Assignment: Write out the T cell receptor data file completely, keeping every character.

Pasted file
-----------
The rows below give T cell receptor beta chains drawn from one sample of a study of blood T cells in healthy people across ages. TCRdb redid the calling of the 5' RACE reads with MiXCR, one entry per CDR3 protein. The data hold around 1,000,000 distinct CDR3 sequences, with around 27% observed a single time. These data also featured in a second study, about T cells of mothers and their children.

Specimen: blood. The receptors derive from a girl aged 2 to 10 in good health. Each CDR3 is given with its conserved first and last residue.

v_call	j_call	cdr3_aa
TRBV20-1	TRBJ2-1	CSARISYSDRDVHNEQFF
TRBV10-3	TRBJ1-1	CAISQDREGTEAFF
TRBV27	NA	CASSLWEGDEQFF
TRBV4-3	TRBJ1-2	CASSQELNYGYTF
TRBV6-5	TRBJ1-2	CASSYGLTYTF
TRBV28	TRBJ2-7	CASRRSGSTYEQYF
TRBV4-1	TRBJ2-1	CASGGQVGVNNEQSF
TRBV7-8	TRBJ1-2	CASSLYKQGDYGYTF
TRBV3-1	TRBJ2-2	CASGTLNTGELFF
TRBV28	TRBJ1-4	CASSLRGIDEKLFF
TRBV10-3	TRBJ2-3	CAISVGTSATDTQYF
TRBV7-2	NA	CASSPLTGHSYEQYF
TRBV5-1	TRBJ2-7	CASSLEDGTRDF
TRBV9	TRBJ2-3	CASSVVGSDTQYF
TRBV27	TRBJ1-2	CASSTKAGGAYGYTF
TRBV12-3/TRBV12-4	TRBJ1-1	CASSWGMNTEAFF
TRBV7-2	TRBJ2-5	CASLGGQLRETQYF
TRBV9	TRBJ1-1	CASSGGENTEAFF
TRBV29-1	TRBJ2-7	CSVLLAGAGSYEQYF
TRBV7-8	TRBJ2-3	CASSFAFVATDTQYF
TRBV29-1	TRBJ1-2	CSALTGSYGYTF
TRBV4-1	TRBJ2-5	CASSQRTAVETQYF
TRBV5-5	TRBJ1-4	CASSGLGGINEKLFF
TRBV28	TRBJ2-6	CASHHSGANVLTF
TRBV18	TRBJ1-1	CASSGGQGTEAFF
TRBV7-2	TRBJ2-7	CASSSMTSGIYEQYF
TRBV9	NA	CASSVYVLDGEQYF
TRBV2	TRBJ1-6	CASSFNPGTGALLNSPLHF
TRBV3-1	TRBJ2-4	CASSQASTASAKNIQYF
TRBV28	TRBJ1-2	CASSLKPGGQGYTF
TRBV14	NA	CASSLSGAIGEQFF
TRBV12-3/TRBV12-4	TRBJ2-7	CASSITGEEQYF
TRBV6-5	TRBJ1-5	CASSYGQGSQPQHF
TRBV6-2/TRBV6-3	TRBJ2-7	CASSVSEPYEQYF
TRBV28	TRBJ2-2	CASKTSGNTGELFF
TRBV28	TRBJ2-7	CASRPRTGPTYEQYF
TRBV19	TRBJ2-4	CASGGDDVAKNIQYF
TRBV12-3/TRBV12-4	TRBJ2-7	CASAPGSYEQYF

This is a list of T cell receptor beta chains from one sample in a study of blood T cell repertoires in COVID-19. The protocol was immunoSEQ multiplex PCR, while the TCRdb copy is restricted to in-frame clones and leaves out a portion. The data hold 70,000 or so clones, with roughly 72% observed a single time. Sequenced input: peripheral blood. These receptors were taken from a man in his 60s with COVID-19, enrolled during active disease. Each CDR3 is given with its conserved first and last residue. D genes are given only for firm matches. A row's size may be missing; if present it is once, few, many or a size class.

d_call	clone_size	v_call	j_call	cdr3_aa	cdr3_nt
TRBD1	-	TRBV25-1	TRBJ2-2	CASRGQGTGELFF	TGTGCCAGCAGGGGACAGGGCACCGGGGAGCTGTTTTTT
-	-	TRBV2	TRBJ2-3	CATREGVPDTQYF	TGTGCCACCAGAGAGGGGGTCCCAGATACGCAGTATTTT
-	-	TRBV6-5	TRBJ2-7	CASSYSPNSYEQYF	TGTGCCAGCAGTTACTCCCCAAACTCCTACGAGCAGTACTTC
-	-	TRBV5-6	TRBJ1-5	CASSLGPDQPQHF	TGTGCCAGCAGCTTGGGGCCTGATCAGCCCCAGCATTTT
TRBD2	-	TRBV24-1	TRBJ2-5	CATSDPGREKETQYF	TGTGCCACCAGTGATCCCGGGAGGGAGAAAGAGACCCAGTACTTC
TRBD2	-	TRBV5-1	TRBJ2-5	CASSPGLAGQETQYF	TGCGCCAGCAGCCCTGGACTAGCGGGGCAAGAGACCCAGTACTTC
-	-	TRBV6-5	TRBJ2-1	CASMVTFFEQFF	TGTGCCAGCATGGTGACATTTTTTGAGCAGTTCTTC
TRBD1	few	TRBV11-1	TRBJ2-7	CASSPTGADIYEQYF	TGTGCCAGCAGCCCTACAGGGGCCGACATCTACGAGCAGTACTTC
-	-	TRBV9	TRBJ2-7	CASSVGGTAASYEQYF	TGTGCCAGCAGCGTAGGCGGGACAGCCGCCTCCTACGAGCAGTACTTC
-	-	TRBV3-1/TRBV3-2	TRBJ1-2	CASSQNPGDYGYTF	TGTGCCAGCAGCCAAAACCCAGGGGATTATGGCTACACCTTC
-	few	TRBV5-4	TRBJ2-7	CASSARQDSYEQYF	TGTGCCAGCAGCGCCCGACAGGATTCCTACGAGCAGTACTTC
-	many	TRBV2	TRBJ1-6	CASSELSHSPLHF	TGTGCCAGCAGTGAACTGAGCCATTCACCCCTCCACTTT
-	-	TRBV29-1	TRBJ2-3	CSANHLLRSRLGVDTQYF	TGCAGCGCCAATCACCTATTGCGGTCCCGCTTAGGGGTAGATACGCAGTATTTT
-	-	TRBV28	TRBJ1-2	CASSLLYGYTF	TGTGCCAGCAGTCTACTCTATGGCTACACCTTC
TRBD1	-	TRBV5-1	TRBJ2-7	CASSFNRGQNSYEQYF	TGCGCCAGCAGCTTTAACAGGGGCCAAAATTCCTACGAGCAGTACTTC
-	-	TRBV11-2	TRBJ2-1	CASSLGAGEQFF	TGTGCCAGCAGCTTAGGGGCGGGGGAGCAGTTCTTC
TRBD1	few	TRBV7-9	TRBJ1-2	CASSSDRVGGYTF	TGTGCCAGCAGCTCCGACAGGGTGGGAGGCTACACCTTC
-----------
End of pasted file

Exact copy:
The rows below give T cell receptor beta chains drawn from one sample of a study of blood T cells in healthy people across ages. TCRdb redid the calling of the 5' RACE reads with MiXCR, one entry per CDR3 protein. The data hold around 1,000,000 distinct CDR3 sequences, with around 27% observed a single time. These data also featured in a second study, about T cells of mothers and their children.

Specimen: blood. The receptors derive from a girl aged 2 to 10 in good health. Each CDR3 is given with its conserved first and last residue.

v_call	j_call	cdr3_aa
TRBV20-1	TRBJ2-1	CSARISYSDRDVHNEQFF
TRBV10-3	TRBJ1-1	CAISQDREGTEAFF
TRBV27	NA	CASSLWEGDEQFF
TRBV4-3	TRBJ1-2	CASSQELNYGYTF
TRBV6-5	TRBJ1-2	CASSYGLTYTF
TRBV28	TRBJ2-7	CASRRSGSTYEQYF
TRBV4-1	TRBJ2-1	CASGGQVGVNNEQSF
TRBV7-8	TRBJ1-2	CASSLYKQGDYGYTF
TRBV3-1	TRBJ2-2	CASGTLNTGELFF
TRBV28	TRBJ1-4	CASSLRGIDEKLFF
TRBV10-3	TRBJ2-3	CAISVGTSATDTQYF
TRBV7-2	NA	CASSPLTGHSYEQYF
TRBV5-1	TRBJ2-7	CASSLEDGTRDF
TRBV9	TRBJ2-3	CASSVVGSDTQYF
TRBV27	TRBJ1-2	CASSTKAGGAYGYTF
TRBV12-3/TRBV12-4	TRBJ1-1	CASSWGMNTEAFF
TRBV7-2	TRBJ2-5	CASLGGQLRETQYF
TRBV9	TRBJ1-1	CASSGGENTEAFF
TRBV29-1	TRBJ2-7	CSVLLAGAGSYEQYF
TRBV7-8	TRBJ2-3	CASSFAFVATDTQYF
TRBV29-1	TRBJ1-2	CSALTGSYGYTF
TRBV4-1	TRBJ2-5	CASSQRTAVETQYF
TRBV5-5	TRBJ1-4	CASSGLGGINEKLFF
TRBV28	TRBJ2-6	CASHHSGANVLTF
TRBV18	TRBJ1-1	CASSGGQGTEAFF
TRBV7-2	TRBJ2-7	CASSSMTSGIYEQYF
TRBV9	NA	CASSVYVLDGEQYF
TRBV2	TRBJ1-6	CASSFNPGTGALLNSPLHF
TRBV3-1	TRBJ2-4	CASSQASTASAKNIQYF
TRBV28	TRBJ1-2	CASSLKPGGQGYTF
TRBV14	NA	CASSLSGAIGEQFF
TRBV12-3/TRBV12-4	TRBJ2-7	CASSITGEEQYF
TRBV6-5	TRBJ1-5	CASSYGQGSQPQHF
TRBV6-2/TRBV6-3	TRBJ2-7	CASSVSEPYEQYF
TRBV28	TRBJ2-2	CASKTSGNTGELFF
TRBV28	TRBJ2-7	CASRPRTGPTYEQYF
TRBV19	TRBJ2-4	CASGGDDVAKNIQYF
TRBV12-3/TRBV12-4	TRBJ2-7	CASAPGSYEQYF

This is a list of T cell receptor beta chains from one sample in a study of blood T cell repertoires in COVID-19. The protocol was immunoSEQ multiplex PCR, while the TCRdb copy is restricted to in-frame clones and leaves out a portion. The data hold 70,000 or so clones, with roughly 72% observed a single time. Sequenced input: peripheral blood. These receptors were taken from a man in his 60s with COVID-19, enrolled during active disease. Each CDR3 is given with its conserved first and last residue. D genes are given only for firm matches. A row's size may be missing; if present it is once, few, many or a size class.

d_call	clone_size	v_call	j_call	cdr3_aa	cdr3_nt
TRBD1	-	TRBV25-1	TRBJ2-2	CASRGQGTGELFF	TGTGCCAGCAGGGGACAGGGCACCGGGGAGCTGTTTTTT
-	-	TRBV2	TRBJ2-3	CATREGVPDTQYF	TGTGCCACCAGAGAGGGGGTCCCAGATACGCAGTATTTT
-	-	TRBV6-5	TRBJ2-7	CASSYSPNSYEQYF	TGTGCCAGCAGTTACTCCCCAAACTCCTACGAGCAGTACTTC
-	-	TRBV5-6	TRBJ1-5	CASSLGPDQPQHF	TGTGCCAGCAGCTTGGGGCCTGATCAGCCCCAGCATTTT
TRBD2	-	TRBV24-1	TRBJ2-5	CATSDPGREKETQYF	TGTGCCACCAGTGATCCCGGGAGGGAGAAAGAGACCCAGTACTTC
TRBD2	-	TRBV5-1	TRBJ2-5	CASSPGLAGQETQYF	TGCGCCAGCAGCCCTGGACTAGCGGGGCAAGAGACCCAGTACTTC
-	-	TRBV6-5	TRBJ2-1	CASMVTFFEQFF	TGTGCCAGCATGGTGACATTTTTTGAGCAGTTCTTC
TRBD1	few	TRBV11-1	TRBJ2-7	CASSPTGADIYEQYF	TGTGCCAGCAGCCCTACAGGGGCCGACATCTACGAGCAGTACTTC
-	-	TRBV9	TRBJ2-7	CASSVGGTAASYEQYF	TGTGCCAGCAGCGTAGGCGGGACAGCCGCCTCCTACGAGCAGTACTTC
-	-	TRBV3-1/TRBV3-2	TRBJ1-2	CASSQNPGDYGYTF	TGTGCCAGCAGCCAAAACCCAGGGGATTATGGCTACACCTTC
-	few	TRBV5-4	TRBJ2-7	CASSARQDSYEQYF	TGTGCCAGCAGCGCCCGACAGGATTCCTACGAGCAGTACTTC
-	many	TRBV2	TRBJ1-6	CASSELSHSPLHF	TGTGCCAGCAGTGAACTGAGCCATTCACCCCTCCACTTT
-	-	TRBV29-1	TRBJ2-3	CSANHLLRSRLGVDTQYF	TGCAGCGCCAATCACCTATTGCGGTCCCGCTTAGGGGTAGATACGCAGTATTTT
-	-	TRBV28	TRBJ1-2	CASSLLYGYTF	TGTGCCAGCAGTCTACTCTATGGCTACACCTTC
TRBD1	-	TRBV5-1	TRBJ2-7	CASSFNRGQNSYEQYF	TGCGCCAGCAGCTTTAACAGGGGCCAAAATTCCTACGAGCAGTACTTC
-	-	TRBV11-2	TRBJ2-1	CASSLGAGEQFF	TGTGCCAGCAGCTTAGGGGCGGGGGAGCAGTTCTTC
TRBD1	few	TRBV7-9	TRBJ1-2	CASSSDRVGGYTF	TGTGCCAGCAGCTCCGACAGGGTGGGAGGCTACACCTTC